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Hirsch’s ‘A Horde of Fools’ is historical fiction at its best

‘A Horde of Fools’
‘A Horde of Fools’

Former Ocean Springs Superintendent of Schools and USM graduate Robert E. Hirsch has released the third book in his “Dark Ages Saga of Tristan de Saint-Germain” with “A Horde of Fools.”

In this latest offering, Hirsch returns to his thill-a-page formula that worked so well in “Promise of the Black Monks” and “Hammer of God,” the first two books in the saga.

This third incarnation finds Hirsch’s fictional protagonist, monk-turned-Bishop and papal envoy Tristan, assigned by the real Pope Urban to persuade an evangelist monk commonly known as “KuKu” Peter to abandon his goal of leading 30,000 peasant men, women and children on a Crusade to free Jerusalem from the Seljuk Turks in 1096.

Tristan’s tragic failure is every reader’s good fortune, allowing them an opportunity to experience the actual People’s Crusade up close and personal with Bishop Tristan, his brother, knight Guillaume, three rowdy Viking bodyguards, and Handel, a righteous papal mercenary.

The historical Peter the Hermit did lead such a crusade against the Turks, aided by the Christian knight Sir Walter Sansavior, and two thuggish miscreants named Tafur and Burrell, with the catastrophic results you would expect when a horde of peasants armed with clubs and pitchforks accost an army of vengeance-minded Turks riding roughshod over them with bows, swords and maces.

Man’s abject foolishness caused by misdirected religious fervor and insatiable greed are examined through Tristan’s eyes, and this is a cautionary tale for the ages.

Hirsch employs all his previously successful tactics to bring this story to life — believable Dark Ages characters, fictional and real, drawn to perfection in all their disparate quirkiness; the actual salty (and that’s salty with a capital “S”) language of the day; a forbidden romance between Tristan and his former Romani lover turned millionaire business woman, Mala; and several gut-wrenching battles where major series characters are almost certain to perish.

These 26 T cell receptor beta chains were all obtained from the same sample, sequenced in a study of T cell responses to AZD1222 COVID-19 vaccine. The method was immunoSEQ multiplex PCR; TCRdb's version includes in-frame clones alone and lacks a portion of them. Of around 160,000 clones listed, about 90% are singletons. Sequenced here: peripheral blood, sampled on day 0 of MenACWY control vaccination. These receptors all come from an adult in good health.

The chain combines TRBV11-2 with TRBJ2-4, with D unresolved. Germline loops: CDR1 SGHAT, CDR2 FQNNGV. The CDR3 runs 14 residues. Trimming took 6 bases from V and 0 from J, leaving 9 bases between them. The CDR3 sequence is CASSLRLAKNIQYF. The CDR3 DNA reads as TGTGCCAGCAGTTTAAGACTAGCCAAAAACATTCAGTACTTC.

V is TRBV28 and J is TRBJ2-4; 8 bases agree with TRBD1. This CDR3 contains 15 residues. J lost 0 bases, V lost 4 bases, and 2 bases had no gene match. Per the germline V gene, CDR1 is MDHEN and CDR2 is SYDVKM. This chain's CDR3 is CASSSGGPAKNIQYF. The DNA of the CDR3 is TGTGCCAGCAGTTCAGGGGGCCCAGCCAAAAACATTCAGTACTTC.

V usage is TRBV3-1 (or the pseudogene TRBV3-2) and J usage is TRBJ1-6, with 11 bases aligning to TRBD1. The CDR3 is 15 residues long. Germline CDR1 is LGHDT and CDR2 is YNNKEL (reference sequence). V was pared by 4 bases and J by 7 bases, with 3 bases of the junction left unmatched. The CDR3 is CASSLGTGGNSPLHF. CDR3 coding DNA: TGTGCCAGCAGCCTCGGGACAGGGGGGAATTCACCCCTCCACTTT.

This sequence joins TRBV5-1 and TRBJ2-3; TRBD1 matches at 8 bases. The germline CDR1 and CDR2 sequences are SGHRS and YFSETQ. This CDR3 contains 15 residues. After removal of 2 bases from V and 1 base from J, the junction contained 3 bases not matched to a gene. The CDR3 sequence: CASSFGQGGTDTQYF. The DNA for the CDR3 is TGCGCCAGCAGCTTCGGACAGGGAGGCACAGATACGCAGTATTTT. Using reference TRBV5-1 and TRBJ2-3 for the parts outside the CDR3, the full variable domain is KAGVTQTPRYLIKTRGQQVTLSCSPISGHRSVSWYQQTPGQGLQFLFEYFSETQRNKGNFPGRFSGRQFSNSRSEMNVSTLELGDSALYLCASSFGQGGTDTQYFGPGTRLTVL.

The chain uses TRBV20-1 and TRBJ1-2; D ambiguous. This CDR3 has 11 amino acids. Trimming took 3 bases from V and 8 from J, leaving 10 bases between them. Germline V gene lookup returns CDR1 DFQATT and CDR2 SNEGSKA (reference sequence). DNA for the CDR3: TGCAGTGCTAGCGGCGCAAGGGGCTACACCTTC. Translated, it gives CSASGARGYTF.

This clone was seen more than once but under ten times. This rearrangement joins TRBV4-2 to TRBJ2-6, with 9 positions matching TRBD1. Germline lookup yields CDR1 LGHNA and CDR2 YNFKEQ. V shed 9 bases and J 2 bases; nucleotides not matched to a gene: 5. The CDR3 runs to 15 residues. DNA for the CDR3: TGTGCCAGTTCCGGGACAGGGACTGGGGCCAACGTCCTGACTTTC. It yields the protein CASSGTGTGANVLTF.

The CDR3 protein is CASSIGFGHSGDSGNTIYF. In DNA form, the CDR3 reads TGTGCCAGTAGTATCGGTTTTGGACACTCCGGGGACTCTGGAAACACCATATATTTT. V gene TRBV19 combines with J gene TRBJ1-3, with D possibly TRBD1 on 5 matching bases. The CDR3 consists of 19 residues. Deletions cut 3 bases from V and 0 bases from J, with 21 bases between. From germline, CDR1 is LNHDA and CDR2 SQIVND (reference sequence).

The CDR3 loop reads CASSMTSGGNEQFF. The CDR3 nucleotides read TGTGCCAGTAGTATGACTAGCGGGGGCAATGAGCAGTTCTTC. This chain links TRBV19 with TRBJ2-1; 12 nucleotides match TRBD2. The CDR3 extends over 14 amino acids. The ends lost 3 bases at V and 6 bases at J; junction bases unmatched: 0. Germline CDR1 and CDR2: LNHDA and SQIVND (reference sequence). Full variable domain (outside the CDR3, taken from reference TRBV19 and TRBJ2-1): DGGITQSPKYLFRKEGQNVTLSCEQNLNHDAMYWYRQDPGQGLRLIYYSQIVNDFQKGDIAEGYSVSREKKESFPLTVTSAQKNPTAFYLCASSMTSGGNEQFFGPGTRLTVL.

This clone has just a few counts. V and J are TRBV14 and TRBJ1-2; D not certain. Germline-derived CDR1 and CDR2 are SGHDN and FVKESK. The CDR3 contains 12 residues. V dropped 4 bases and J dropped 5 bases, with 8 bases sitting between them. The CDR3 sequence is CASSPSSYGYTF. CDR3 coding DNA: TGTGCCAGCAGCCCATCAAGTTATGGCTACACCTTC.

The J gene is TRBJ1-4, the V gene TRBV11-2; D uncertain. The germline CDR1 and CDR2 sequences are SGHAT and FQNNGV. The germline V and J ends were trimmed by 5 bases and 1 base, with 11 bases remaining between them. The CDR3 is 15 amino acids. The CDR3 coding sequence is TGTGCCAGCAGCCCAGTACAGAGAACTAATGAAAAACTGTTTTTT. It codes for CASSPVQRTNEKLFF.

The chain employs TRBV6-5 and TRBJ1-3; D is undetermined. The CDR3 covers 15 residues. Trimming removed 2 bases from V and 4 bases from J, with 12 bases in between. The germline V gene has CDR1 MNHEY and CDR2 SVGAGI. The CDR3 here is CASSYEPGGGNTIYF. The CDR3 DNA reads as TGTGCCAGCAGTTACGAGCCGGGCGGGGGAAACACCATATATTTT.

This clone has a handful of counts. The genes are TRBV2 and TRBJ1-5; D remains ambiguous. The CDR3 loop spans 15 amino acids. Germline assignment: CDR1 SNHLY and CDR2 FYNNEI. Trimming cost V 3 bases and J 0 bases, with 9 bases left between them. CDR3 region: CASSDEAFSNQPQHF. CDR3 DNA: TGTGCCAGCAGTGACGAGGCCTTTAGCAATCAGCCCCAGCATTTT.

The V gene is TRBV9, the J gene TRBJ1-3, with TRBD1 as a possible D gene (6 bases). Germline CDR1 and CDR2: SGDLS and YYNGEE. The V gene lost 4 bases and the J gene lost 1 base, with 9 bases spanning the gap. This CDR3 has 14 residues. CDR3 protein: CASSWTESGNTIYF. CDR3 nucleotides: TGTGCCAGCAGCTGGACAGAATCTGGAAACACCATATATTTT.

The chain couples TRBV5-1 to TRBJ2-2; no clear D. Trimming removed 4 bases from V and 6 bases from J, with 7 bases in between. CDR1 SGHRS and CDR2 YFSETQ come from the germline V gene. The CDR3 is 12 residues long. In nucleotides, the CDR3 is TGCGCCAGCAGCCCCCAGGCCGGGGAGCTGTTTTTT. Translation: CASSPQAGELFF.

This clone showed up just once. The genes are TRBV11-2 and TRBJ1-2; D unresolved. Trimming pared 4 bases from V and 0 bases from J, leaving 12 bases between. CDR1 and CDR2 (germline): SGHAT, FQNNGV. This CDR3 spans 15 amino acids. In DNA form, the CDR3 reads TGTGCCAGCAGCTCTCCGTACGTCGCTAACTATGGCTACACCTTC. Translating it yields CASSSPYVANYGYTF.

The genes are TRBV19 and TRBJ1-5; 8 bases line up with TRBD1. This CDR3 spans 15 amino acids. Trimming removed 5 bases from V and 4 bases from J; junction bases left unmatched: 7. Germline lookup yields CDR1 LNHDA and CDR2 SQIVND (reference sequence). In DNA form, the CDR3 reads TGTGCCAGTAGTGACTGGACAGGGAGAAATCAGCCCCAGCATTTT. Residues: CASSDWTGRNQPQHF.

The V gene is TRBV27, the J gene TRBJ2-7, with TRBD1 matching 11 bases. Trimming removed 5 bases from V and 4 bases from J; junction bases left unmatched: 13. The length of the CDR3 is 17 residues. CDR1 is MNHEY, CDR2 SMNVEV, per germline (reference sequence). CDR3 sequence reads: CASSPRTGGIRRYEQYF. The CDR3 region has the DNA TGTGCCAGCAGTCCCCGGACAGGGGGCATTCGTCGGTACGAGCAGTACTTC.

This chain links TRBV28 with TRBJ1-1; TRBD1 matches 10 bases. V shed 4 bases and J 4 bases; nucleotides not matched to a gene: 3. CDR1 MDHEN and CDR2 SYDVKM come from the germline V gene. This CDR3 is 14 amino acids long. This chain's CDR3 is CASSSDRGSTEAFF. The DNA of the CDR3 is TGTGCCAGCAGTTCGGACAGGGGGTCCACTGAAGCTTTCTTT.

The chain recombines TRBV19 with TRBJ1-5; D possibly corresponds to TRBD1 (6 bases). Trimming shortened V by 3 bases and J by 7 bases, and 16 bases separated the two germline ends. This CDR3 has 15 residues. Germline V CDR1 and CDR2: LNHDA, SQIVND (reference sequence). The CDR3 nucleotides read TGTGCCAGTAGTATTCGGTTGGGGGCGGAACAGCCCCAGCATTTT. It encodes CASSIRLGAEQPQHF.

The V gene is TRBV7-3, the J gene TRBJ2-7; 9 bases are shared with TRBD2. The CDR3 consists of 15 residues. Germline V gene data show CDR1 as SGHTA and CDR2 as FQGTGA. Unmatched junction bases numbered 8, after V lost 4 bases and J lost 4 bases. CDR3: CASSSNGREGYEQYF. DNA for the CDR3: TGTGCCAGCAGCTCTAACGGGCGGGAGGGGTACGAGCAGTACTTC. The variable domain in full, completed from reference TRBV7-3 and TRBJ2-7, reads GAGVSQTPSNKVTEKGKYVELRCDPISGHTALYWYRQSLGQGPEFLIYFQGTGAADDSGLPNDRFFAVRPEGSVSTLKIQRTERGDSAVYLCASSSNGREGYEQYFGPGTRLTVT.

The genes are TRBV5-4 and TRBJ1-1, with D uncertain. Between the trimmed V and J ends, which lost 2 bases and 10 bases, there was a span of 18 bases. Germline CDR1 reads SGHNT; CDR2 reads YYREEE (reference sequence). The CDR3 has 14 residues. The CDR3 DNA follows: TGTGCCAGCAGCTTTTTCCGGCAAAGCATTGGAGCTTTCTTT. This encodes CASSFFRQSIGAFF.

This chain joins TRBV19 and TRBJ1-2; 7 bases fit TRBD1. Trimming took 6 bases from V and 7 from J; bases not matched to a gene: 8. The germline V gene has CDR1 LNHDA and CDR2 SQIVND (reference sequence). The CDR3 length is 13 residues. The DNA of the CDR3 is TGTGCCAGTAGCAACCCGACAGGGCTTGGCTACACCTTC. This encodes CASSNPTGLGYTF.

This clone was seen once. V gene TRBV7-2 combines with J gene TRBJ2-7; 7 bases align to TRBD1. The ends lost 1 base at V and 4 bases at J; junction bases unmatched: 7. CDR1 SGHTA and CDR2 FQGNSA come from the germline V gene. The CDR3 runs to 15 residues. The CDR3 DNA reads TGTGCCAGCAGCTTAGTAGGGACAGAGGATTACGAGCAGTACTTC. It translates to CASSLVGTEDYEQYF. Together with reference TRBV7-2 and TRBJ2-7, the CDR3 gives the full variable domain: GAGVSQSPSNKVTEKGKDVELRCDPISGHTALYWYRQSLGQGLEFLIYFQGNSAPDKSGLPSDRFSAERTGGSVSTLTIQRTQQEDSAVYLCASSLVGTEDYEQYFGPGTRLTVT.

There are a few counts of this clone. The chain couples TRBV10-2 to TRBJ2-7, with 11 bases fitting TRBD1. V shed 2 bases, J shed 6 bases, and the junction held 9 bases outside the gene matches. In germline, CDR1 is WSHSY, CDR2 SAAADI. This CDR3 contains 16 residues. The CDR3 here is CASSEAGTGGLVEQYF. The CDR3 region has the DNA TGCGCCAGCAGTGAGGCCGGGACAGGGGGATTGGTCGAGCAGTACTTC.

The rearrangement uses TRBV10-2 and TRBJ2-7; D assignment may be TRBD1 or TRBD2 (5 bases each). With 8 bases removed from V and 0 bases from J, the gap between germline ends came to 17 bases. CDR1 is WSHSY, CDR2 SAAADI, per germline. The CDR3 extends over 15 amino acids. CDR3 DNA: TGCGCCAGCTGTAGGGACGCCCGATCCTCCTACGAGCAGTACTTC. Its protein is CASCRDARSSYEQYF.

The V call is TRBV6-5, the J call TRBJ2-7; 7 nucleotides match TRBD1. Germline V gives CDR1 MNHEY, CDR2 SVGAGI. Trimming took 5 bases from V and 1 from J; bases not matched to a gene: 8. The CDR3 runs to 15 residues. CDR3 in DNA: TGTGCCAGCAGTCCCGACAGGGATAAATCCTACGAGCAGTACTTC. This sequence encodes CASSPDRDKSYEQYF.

The novel catches fire when the crusaders reach Byzantium and Emperor Alexius I, where Hirsch utilizes historical detail to contrast the hapless flea-bitten western horde with both the luxurious lifestyles of the Byzantines and the efficient and ruthless Turkish military machine led by the bloodthirsty Mahmoud Malik.

This is history come alive on the page.

Hirsch is an exceptional writer. One good example is where Mala, already stung by Tristan’s return to the church from her bed, asks the zealot Peter how he dares to proclaim as a sacred “mystery” why God has “called” him to his idiotic crusade.

“Why must everything be a mystery?” she asks, “Why would He not speak in simple terms?” And the Muslims are no different, she argues, “putting non-Muslims to the sword, conquering lands and slaughtering in the name of Allah. You’re preparing to do the same…and people will die by the thousands on both sides!”

Blind religious fanaticism is the plague here. Agonizing over a cruel pogrom perpetrated on Jews by Archbishop Hess and his gang of crusaders, Benedictine monk Handel chides him sarcastically, “Is it possible that God speaks only to the buffoons of this world and not the rest of us?”

This is strong writing, and alongside rich characters and mind-boggling action, helps make this story a worthy summer project for any serious reader of historical fiction.

‘A Horde of Fools: The Dark Ages Saga of Tristan de Saint-Germain’

By Robert E. Hirsch

W & B Publishers (May 29, 2017)

500 pages

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